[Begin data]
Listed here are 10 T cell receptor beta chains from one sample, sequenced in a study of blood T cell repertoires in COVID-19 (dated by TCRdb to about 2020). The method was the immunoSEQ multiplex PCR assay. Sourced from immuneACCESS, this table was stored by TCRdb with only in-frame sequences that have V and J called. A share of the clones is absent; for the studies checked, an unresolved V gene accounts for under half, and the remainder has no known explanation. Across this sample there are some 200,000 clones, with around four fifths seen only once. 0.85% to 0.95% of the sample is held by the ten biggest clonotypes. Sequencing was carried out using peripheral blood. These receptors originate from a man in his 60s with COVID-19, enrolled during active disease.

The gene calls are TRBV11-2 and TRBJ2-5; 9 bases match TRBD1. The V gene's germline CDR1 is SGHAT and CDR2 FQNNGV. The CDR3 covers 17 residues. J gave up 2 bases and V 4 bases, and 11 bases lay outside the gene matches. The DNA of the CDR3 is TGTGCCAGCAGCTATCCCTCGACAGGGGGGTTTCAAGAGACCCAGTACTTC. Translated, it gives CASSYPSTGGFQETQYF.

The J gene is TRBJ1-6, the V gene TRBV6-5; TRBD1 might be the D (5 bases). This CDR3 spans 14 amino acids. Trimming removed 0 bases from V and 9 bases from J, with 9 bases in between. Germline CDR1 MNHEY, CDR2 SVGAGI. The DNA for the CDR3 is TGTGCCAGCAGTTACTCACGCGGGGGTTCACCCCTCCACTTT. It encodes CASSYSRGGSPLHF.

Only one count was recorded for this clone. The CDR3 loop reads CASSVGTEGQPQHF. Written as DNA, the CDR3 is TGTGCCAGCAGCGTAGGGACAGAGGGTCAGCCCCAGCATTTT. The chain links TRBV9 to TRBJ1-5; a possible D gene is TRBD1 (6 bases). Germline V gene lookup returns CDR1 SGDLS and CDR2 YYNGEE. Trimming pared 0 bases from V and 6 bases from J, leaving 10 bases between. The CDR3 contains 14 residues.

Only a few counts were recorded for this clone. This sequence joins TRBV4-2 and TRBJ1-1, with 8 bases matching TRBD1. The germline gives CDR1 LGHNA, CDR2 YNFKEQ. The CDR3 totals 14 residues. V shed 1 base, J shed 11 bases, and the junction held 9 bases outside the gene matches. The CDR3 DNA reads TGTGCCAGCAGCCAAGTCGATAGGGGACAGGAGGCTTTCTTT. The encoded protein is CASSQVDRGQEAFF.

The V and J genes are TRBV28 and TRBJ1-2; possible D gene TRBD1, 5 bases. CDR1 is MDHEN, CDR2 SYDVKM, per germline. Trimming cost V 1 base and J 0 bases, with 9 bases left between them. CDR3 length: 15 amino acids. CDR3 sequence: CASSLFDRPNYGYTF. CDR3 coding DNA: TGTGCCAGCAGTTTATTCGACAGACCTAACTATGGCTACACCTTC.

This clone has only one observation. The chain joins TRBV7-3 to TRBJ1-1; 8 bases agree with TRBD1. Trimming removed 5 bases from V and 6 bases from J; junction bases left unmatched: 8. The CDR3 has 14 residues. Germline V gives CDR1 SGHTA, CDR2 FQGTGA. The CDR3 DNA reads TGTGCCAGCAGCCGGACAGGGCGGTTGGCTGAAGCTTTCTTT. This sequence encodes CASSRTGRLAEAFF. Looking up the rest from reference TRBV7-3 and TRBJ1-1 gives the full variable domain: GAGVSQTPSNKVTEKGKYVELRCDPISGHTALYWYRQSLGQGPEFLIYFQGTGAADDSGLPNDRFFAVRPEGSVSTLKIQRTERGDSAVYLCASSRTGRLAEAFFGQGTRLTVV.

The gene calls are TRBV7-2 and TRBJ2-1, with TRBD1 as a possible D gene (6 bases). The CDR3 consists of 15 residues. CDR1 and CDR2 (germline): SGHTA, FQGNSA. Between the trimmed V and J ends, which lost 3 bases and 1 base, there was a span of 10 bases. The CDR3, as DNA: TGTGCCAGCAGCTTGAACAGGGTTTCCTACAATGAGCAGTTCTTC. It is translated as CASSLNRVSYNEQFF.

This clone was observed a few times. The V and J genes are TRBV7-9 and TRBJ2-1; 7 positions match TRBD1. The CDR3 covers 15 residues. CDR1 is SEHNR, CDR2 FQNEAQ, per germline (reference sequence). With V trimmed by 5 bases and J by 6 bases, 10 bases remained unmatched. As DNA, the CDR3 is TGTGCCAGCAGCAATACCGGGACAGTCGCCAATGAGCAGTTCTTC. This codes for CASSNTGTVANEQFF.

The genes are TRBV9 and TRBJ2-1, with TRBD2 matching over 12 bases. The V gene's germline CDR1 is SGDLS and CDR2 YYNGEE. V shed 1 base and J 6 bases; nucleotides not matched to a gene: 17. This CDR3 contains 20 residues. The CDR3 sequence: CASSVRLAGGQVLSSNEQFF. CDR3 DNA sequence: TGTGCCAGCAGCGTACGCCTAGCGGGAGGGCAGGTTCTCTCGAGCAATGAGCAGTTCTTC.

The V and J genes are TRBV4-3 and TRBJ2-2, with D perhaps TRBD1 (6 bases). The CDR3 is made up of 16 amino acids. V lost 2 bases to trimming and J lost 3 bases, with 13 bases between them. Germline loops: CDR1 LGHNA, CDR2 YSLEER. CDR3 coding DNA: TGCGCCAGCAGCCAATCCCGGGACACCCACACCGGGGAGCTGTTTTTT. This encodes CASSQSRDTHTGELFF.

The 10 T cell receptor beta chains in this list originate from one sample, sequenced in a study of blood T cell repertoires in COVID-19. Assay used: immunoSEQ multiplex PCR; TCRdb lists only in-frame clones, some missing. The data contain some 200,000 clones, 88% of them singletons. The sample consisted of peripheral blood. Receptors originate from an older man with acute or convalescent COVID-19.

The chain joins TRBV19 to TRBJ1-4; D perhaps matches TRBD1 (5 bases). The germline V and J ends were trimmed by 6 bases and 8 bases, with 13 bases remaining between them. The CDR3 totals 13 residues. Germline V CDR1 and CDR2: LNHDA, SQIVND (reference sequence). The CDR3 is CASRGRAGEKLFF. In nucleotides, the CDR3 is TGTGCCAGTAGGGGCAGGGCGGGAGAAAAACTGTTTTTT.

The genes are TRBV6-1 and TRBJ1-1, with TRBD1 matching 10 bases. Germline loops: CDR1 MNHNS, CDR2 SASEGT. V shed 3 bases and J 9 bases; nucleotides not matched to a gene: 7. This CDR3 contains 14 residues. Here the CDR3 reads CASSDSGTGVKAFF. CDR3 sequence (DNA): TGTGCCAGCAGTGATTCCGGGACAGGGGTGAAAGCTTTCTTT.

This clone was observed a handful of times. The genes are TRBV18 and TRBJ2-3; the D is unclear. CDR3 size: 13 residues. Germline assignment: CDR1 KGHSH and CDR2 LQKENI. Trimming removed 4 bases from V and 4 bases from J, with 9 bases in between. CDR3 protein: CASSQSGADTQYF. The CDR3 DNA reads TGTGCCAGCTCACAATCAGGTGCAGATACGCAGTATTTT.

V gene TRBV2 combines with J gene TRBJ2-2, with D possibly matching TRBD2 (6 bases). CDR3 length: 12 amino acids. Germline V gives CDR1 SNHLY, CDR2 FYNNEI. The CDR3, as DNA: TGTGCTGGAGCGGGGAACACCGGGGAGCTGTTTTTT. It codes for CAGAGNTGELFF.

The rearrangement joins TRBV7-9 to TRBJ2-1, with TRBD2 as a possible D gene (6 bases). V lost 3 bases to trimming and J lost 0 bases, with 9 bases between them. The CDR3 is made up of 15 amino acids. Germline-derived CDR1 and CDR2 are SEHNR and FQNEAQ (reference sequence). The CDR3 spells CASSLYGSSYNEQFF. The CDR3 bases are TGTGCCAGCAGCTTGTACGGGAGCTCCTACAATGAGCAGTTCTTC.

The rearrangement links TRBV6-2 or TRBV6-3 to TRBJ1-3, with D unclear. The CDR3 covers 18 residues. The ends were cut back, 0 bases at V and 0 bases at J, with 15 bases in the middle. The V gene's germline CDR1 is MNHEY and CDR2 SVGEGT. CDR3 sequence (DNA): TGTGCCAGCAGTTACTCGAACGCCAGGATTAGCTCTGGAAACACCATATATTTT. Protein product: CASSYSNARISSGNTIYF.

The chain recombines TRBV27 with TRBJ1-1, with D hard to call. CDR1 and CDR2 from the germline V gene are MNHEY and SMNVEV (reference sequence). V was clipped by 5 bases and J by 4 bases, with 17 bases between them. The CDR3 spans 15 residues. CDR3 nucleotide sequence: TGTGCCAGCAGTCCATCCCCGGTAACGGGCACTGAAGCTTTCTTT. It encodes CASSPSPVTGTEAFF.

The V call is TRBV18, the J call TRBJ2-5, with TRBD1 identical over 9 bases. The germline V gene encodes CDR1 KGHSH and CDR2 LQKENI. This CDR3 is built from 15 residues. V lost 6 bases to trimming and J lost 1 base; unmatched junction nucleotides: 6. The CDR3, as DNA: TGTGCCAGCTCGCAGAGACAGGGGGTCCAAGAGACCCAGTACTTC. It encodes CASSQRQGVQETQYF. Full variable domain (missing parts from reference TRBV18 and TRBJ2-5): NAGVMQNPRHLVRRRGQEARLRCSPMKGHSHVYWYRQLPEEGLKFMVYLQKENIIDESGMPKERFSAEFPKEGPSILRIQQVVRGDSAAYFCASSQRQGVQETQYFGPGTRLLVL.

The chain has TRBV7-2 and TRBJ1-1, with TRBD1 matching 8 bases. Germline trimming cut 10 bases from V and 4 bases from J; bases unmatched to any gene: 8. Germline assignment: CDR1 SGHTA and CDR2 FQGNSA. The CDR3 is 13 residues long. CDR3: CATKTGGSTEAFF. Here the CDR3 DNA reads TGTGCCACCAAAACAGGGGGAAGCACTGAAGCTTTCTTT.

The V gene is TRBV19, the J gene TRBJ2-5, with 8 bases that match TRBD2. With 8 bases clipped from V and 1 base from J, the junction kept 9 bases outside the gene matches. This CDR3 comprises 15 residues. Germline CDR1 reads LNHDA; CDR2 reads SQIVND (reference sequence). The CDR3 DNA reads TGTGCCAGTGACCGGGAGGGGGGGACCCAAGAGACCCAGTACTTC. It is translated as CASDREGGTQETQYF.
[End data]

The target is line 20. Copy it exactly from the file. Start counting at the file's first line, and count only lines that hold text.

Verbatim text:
The V call is TRBV18, the J call TRBJ2-5, with TRBD1 identical over 9 bases. The germline V gene encodes CDR1 KGHSH and CDR2 LQKENI. This CDR3 is built from 15 residues. V lost 6 bases to trimming and J lost 1 base; unmatched junction nucleotides: 6. The CDR3, as DNA: TGTGCCAGCTCGCAGAGACAGGGGGTCCAAGAGACCCAGTACTTC. It encodes CASSQRQGVQETQYF. Full variable domain (missing parts from reference TRBV18 and TRBJ2-5): NAGVMQNPRHLVRRRGQEARLRCSPMKGHSHVYWYRQLPEEGLKFMVYLQKENIIDESGMPKERFSAEFPKEGPSILRIQQVVRGDSAAYFCASSQRQGVQETQYFGPGTRLLVL.